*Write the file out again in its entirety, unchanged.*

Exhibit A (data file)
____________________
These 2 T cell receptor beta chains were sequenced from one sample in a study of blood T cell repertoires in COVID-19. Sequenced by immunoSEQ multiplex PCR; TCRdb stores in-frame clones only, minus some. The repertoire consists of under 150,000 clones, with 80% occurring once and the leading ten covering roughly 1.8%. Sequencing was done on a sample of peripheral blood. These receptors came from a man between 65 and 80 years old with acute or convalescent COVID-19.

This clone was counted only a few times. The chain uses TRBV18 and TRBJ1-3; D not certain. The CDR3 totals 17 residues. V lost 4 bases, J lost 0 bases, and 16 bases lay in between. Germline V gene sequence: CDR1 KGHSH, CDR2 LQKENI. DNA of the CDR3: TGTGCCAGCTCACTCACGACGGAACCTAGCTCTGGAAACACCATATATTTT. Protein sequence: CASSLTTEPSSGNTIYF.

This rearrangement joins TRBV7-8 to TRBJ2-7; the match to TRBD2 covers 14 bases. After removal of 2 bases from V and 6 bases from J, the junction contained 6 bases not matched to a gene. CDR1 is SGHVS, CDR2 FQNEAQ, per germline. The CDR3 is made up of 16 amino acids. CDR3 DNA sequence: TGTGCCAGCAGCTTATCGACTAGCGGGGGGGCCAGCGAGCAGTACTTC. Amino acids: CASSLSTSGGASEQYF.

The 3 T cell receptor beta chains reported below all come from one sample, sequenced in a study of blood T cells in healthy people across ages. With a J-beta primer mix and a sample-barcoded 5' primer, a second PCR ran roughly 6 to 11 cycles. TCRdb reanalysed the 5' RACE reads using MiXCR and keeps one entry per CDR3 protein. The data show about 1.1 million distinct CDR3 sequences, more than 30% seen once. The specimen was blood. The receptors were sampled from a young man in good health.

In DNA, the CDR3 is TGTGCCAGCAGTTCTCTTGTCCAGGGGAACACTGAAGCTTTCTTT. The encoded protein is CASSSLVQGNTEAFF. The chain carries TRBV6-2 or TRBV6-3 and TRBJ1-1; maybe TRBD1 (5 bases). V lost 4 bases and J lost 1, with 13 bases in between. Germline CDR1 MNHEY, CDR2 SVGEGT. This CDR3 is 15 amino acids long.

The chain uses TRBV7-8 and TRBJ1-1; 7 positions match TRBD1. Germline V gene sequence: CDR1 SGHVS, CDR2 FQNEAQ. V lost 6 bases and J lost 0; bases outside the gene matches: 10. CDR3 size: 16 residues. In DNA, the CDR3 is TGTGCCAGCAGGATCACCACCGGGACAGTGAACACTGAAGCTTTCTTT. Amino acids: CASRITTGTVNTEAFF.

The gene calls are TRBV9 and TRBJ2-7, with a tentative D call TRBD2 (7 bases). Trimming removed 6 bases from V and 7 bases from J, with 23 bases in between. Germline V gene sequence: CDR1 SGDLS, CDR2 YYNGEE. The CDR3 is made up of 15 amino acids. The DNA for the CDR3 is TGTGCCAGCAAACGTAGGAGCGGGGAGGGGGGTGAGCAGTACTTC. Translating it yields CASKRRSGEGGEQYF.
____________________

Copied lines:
These 2 T cell receptor beta chains were sequenced from one sample in a study of blood T cell repertoires in COVID-19. Sequenced by immunoSEQ multiplex PCR; TCRdb stores in-frame clones only, minus some. The repertoire consists of under 150,000 clones, with 80% occurring once and the leading ten covering roughly 1.8%. Sequencing was done on a sample of peripheral blood. These receptors came from a man between 65 and 80 years old with acute or convalescent COVID-19.

This clone was counted only a few times. The chain uses TRBV18 and TRBJ1-3; D not certain. The CDR3 totals 17 residues. V lost 4 bases, J lost 0 bases, and 16 bases lay in between. Germline V gene sequence: CDR1 KGHSH, CDR2 LQKENI. DNA of the CDR3: TGTGCCAGCTCACTCACGACGGAACCTAGCTCTGGAAACACCATATATTTT. Protein sequence: CASSLTTEPSSGNTIYF.

This rearrangement joins TRBV7-8 to TRBJ2-7; the match to TRBD2 covers 14 bases. After removal of 2 bases from V and 6 bases from J, the junction contained 6 bases not matched to a gene. CDR1 is SGHVS, CDR2 FQNEAQ, per germline. The CDR3 is made up of 16 amino acids. CDR3 DNA sequence: TGTGCCAGCAGCTTATCGACTAGCGGGGGGGCCAGCGAGCAGTACTTC. Amino acids: CASSLSTSGGASEQYF.

The 3 T cell receptor beta chains reported below all come from one sample, sequenced in a study of blood T cells in healthy people across ages. With a J-beta primer mix and a sample-barcoded 5' primer, a second PCR ran roughly 6 to 11 cycles. TCRdb reanalysed the 5' RACE reads using MiXCR and keeps one entry per CDR3 protein. The data show about 1.1 million distinct CDR3 sequences, more than 30% seen once. The specimen was blood. The receptors were sampled from a young man in good health.

In DNA, the CDR3 is TGTGCCAGCAGTTCTCTTGTCCAGGGGAACACTGAAGCTTTCTTT. The encoded protein is CASSSLVQGNTEAFF. The chain carries TRBV6-2 or TRBV6-3 and TRBJ1-1; maybe TRBD1 (5 bases). V lost 4 bases and J lost 1, with 13 bases in between. Germline CDR1 MNHEY, CDR2 SVGEGT. This CDR3 is 15 amino acids long.

The chain uses TRBV7-8 and TRBJ1-1; 7 positions match TRBD1. Germline V gene sequence: CDR1 SGHVS, CDR2 FQNEAQ. V lost 6 bases and J lost 0; bases outside the gene matches: 10. CDR3 size: 16 residues. In DNA, the CDR3 is TGTGCCAGCAGGATCACCACCGGGACAGTGAACACTGAAGCTTTCTTT. Amino acids: CASRITTGTVNTEAFF.

The gene calls are TRBV9 and TRBJ2-7, with a tentative D call TRBD2 (7 bases). Trimming removed 6 bases from V and 7 bases from J, with 23 bases in between. Germline V gene sequence: CDR1 SGDLS, CDR2 YYNGEE. The CDR3 is made up of 15 amino acids. The DNA for the CDR3 is TGTGCCAGCAAACGTAGGAGCGGGGAGGGGGGTGAGCAGTACTTC. Translating it yields CASKRRSGEGGEQYF.